Question from Lane:
Reading these essays here on ATA has both strengthened my faith in God and given me a better respect for atheists, by giving me a more comprehensive understanding. The color blue does not look the same to everyone (being subjective, “blue” is a label), but everyone should be encouraged to express what and how they believe.
That said, I have two questions:
1. What things can us Christians do that benefit atheists?
2. What are the disruptive or distracting things that Christians should avoid?
Answer by SmartLX:
I’ve written before that examining one’s own beliefs can lead to either strengthening or abandoning them. I came to this site as a reader (among other sites, religious and otherwise) to see if there was anything in the challenges submitted by Christians that might restore my faith in God, and nothing did. If you’re secure in your faith then good for you.
The number one thing Christians can do for atheists is something a lot of Christians already do, which is to support secularism in government and society. This does not mean the absence of religion but merely the separation of church and state or other authorities, so that no one religion gains power over others or over the irreligious. As an atheist in Australia I’ve got it pretty good (I’m a bit worried about how the school chaplaincy program will eventually intersect with my son’s education), but here as elsewhere the problems atheists have are mostly caused by specific religions exerting their political and/or social power to affect non-adherents in all kinds of ways. A minor example is the endlessly repeated fight over monuments to the Ten Commandments in US courthouses. An extreme one is the unchecked victimisation of atheist and secularist writers in Bangladesh.
Other than supporting secularism, Christians can help atheists and other non-Christians just by learning more about other belief systems, which will prevent a lot of assumptions around the idea that everyone will think or behave like a Christian in certain situations. I’ll come back to this point.
Apart from literally attacking non-believers, which doesn’t happen much in most countries, the most disruptive and distracting thing Christians do is proselytise. I don’t actually hold this against them, because after all many of them believe they are commanded to do so, and even if not then they still think accepting Jesus is the single best thing people can do for themselves. Put more simply, if you think people are wrong about something important then you see changing their minds as helping them out, and that’s fine. But there are absolutely wrong ways to go about it.
One very common approach is to not only utilise but monopolise public speaking platforms and other one-way communication. The market street in my old hometown had a speakers’ stone, where you could talk about anything for 30 minutes. An organised squad of evangelists tag-teamed the stone for hours, every high-traffic day for months. (I hope they eventually changed the rules but it’s more likely that they just removed the stone.) A large percentage of public/community access television airtime is pre-booked by the devout. This approach can bleed into private conversation too, when any opportunity to steer the topic to what God would think is seized upon.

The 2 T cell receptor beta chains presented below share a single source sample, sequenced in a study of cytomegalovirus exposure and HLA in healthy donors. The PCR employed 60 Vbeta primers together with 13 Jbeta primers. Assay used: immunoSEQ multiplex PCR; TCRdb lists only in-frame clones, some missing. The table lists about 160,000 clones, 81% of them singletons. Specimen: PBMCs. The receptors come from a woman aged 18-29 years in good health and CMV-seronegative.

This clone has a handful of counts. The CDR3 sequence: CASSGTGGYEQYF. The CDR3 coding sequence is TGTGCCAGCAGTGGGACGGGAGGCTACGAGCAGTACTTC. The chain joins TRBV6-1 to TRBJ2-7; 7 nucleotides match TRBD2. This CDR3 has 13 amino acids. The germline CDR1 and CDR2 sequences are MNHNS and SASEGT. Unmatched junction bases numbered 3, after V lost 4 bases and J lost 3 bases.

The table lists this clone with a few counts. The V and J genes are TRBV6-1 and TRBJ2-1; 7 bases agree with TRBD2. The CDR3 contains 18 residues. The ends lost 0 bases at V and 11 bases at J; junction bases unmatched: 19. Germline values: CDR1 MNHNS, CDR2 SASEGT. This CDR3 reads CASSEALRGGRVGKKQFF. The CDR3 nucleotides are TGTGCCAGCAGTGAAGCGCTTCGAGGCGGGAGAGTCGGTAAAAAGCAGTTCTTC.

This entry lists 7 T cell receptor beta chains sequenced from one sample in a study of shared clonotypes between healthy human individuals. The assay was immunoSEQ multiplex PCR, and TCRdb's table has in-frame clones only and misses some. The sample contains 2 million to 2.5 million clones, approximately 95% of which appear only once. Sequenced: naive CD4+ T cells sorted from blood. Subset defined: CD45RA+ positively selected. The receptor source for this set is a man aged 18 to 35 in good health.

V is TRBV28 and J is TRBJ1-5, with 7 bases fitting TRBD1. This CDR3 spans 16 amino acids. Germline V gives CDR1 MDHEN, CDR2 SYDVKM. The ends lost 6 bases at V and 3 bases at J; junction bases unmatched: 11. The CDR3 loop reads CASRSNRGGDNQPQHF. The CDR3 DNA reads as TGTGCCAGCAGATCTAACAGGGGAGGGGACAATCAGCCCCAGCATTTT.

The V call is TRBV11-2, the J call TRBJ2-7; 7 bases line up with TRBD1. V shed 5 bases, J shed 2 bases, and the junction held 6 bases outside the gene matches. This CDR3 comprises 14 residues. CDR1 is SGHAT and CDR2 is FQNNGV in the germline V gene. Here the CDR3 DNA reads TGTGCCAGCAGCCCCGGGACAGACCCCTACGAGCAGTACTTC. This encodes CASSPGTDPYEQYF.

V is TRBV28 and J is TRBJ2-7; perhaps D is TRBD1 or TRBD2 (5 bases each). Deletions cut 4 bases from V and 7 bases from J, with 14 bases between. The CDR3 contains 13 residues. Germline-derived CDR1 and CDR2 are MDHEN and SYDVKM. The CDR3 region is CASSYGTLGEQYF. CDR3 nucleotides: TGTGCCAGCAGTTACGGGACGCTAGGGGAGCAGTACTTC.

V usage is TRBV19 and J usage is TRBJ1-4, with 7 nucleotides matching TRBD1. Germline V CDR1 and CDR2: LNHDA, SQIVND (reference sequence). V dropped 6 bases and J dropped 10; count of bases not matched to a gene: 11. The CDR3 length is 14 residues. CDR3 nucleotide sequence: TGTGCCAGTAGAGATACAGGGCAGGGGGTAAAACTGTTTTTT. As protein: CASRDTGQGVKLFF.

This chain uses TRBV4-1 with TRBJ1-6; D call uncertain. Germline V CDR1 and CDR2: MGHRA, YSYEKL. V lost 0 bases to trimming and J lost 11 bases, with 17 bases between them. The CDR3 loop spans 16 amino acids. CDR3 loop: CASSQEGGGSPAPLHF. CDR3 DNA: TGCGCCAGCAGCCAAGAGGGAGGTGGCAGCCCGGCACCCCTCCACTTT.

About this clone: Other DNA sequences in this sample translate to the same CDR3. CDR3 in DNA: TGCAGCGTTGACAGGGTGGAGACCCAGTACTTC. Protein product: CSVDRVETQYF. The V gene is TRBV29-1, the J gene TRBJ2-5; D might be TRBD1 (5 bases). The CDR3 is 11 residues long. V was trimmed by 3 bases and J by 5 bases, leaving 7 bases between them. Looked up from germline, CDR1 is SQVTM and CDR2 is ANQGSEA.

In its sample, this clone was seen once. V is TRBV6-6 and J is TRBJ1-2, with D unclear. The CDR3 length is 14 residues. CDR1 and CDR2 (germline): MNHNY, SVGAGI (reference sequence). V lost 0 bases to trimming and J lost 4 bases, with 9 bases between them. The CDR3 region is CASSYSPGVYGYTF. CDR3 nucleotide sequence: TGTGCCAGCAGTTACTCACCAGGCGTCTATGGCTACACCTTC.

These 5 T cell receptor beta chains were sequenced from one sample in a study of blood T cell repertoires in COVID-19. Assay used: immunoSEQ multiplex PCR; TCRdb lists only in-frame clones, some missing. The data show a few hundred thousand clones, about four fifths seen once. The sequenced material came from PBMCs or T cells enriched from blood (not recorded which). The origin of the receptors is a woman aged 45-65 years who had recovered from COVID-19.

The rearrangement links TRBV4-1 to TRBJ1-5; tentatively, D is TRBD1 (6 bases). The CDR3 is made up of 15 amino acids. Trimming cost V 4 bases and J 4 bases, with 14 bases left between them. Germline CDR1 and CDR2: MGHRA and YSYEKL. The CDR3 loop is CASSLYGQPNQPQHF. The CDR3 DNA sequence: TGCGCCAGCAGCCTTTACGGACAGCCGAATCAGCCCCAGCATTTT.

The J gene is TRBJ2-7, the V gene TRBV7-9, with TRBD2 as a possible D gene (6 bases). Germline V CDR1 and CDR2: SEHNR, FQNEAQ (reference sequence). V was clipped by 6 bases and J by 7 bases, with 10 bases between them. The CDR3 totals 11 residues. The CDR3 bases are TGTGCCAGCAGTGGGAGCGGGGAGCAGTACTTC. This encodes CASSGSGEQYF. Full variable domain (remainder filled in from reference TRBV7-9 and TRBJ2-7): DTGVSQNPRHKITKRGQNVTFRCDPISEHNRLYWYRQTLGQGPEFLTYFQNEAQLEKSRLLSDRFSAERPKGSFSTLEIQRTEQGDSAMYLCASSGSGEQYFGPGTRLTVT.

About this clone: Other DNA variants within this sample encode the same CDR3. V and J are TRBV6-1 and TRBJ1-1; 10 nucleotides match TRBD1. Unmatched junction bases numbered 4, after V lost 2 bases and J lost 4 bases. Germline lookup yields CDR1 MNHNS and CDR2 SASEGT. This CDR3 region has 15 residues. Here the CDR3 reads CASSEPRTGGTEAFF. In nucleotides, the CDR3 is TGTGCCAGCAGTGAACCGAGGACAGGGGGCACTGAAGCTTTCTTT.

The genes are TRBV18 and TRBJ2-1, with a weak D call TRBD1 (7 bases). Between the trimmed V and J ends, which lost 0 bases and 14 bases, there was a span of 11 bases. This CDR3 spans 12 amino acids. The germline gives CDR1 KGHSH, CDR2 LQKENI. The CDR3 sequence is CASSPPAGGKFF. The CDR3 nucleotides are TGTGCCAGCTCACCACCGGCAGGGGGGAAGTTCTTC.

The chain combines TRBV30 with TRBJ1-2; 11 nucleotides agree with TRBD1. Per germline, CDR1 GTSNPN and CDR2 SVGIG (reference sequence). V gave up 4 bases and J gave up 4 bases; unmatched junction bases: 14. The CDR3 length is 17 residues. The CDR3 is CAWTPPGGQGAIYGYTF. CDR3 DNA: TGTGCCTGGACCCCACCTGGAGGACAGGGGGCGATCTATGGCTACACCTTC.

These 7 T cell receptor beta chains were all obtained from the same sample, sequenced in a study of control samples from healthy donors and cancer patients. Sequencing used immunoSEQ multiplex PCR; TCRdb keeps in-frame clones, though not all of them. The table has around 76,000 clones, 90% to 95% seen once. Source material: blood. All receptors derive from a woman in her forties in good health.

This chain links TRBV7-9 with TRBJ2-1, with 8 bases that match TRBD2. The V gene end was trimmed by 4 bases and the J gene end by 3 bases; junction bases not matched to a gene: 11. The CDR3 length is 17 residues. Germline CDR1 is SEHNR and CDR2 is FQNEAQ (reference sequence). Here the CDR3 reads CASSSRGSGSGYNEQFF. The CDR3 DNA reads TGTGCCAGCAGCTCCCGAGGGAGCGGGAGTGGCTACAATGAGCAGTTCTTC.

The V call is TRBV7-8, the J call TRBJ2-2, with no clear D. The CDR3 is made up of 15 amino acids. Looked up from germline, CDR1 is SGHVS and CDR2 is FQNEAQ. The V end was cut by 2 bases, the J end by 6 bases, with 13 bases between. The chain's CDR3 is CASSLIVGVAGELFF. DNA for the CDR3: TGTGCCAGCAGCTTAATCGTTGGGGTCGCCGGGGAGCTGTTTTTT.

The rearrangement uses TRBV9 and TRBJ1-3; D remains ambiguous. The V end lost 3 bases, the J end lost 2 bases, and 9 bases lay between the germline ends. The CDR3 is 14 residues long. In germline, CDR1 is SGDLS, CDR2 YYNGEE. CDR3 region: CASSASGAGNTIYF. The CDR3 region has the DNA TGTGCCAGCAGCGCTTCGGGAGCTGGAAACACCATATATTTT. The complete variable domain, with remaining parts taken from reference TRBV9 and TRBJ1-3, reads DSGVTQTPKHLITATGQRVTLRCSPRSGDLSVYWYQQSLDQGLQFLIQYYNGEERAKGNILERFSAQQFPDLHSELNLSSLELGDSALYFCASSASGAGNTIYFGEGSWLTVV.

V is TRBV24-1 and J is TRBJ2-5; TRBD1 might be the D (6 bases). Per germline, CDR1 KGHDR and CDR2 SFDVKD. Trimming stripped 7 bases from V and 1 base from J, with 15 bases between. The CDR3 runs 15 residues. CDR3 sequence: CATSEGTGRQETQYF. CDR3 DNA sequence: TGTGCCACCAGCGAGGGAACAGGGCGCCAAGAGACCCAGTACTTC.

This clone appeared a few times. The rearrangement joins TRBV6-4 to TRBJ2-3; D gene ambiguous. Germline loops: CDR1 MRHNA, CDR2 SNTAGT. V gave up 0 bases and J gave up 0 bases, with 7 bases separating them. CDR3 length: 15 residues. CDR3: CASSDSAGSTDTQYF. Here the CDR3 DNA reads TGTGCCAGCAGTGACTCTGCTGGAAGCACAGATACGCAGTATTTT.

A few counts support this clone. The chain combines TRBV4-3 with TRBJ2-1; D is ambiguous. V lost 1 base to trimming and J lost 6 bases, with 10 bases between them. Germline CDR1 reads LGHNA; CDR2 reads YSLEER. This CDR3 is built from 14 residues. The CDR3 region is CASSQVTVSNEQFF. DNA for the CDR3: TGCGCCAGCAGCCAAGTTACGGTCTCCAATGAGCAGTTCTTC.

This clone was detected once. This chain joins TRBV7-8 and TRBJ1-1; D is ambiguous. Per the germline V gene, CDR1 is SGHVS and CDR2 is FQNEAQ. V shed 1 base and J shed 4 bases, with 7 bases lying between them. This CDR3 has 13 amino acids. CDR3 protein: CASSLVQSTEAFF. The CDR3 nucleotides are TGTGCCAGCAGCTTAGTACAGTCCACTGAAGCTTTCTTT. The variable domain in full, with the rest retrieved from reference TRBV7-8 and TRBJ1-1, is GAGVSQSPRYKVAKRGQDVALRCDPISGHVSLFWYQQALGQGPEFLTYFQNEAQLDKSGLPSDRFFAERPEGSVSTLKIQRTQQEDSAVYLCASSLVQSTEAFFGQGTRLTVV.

I think it stems from the idea that the Word of the Lord is literally magical, that it has the power to claim souls not merely through persuasion but by serving as a conduit for divine influence. Therefore there’s a lot of effort to spread the Word with speeches, tracts and railroaded small talk, but not much effort to make it stick. They think the Word will do the work for them, and good luck to them.
What I would suggest instead, if your fellow Christians want to engage others on the topic, is to truly engage with people. The spray-and-pray approach of declaiming the spiritual facts as you see them, or handing them out on an A4 sheet folded into a pamphlet, does not give any opportunity for reply and does not therefore put your own ideas up for discussion or challenge. People are far more likely to listen to you if they think you are willing to listen to them too, and that means exposing yourself to ideas that might challenge your faith. It’s a risk that I seriously hope Christians are willing to take, because it’s win-win; if their faith turns out to be unsupportable they can rid themselves of it and look at the world anew (perhaps re-finding faith later), or like you they can become more confident for the experience and also better able to co-exist with non-Christians.
The short and flattering version of all this, Lane, is that many Christians could afford to be more like you. We get a lot of questions from Christians, but most are really flat-out challenges that they think will stump us cold. I much prefer when they genuinely expect and want to read an answer. That’s what engaging means.
Question from Lane: